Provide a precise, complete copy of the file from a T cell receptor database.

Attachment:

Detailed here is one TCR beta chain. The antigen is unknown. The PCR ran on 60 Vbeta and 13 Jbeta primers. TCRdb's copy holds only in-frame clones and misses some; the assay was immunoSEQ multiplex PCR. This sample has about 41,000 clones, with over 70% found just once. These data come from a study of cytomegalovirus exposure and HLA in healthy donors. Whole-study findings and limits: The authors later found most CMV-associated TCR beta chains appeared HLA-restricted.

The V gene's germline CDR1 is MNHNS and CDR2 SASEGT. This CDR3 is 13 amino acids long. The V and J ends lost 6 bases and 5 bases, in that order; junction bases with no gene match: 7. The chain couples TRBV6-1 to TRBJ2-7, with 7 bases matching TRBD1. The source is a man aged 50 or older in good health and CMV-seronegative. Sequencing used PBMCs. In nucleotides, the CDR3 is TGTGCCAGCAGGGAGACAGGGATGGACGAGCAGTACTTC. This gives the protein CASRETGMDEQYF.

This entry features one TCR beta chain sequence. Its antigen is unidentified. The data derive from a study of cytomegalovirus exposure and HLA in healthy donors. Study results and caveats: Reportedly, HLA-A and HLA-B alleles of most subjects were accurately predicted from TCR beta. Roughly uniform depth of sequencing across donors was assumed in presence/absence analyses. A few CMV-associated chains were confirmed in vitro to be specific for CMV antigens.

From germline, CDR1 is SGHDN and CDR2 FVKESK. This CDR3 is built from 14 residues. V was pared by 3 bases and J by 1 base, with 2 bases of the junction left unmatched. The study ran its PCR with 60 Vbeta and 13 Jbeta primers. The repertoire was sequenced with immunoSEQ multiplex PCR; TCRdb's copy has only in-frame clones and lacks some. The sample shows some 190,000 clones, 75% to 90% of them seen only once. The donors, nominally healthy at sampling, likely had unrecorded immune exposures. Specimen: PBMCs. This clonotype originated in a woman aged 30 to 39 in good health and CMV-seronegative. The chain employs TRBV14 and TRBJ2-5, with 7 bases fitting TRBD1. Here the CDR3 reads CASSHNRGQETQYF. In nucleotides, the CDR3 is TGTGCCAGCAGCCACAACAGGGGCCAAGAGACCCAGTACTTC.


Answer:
Detailed here is one TCR beta chain. The antigen is unknown. The PCR ran on 60 Vbeta and 13 Jbeta primers. TCRdb's copy holds only in-frame clones and misses some; the assay was immunoSEQ multiplex PCR. This sample has about 41,000 clones, with over 70% found just once. These data come from a study of cytomegalovirus exposure and HLA in healthy donors. Whole-study findings and limits: The authors later found most CMV-associated TCR beta chains appeared HLA-restricted.

The V gene's germline CDR1 is MNHNS and CDR2 SASEGT. This CDR3 is 13 amino acids long. The V and J ends lost 6 bases and 5 bases, in that order; junction bases with no gene match: 7. The chain couples TRBV6-1 to TRBJ2-7, with 7 bases matching TRBD1. The source is a man aged 50 or older in good health and CMV-seronegative. Sequencing used PBMCs. In nucleotides, the CDR3 is TGTGCCAGCAGGGAGACAGGGATGGACGAGCAGTACTTC. This gives the protein CASRETGMDEQYF.

This entry features one TCR beta chain sequence. Its antigen is unidentified. The data derive from a study of cytomegalovirus exposure and HLA in healthy donors. Study results and caveats: Reportedly, HLA-A and HLA-B alleles of most subjects were accurately predicted from TCR beta. Roughly uniform depth of sequencing across donors was assumed in presence/absence analyses. A few CMV-associated chains were confirmed in vitro to be specific for CMV antigens.

From germline, CDR1 is SGHDN and CDR2 FVKESK. This CDR3 is built from 14 residues. V was pared by 3 bases and J by 1 base, with 2 bases of the junction left unmatched. The study ran its PCR with 60 Vbeta and 13 Jbeta primers. The repertoire was sequenced with immunoSEQ multiplex PCR; TCRdb's copy has only in-frame clones and lacks some. The sample shows some 190,000 clones, 75% to 90% of them seen only once. The donors, nominally healthy at sampling, likely had unrecorded immune exposures. Specimen: PBMCs. This clonotype originated in a woman aged 30 to 39 in good health and CMV-seronegative. The chain employs TRBV14 and TRBJ2-5, with 7 bases fitting TRBD1. Here the CDR3 reads CASSHNRGQETQYF. In nucleotides, the CDR3 is TGTGCCAGCAGCCACAACAGGGGCCAAGAGACCCAGTACTTC.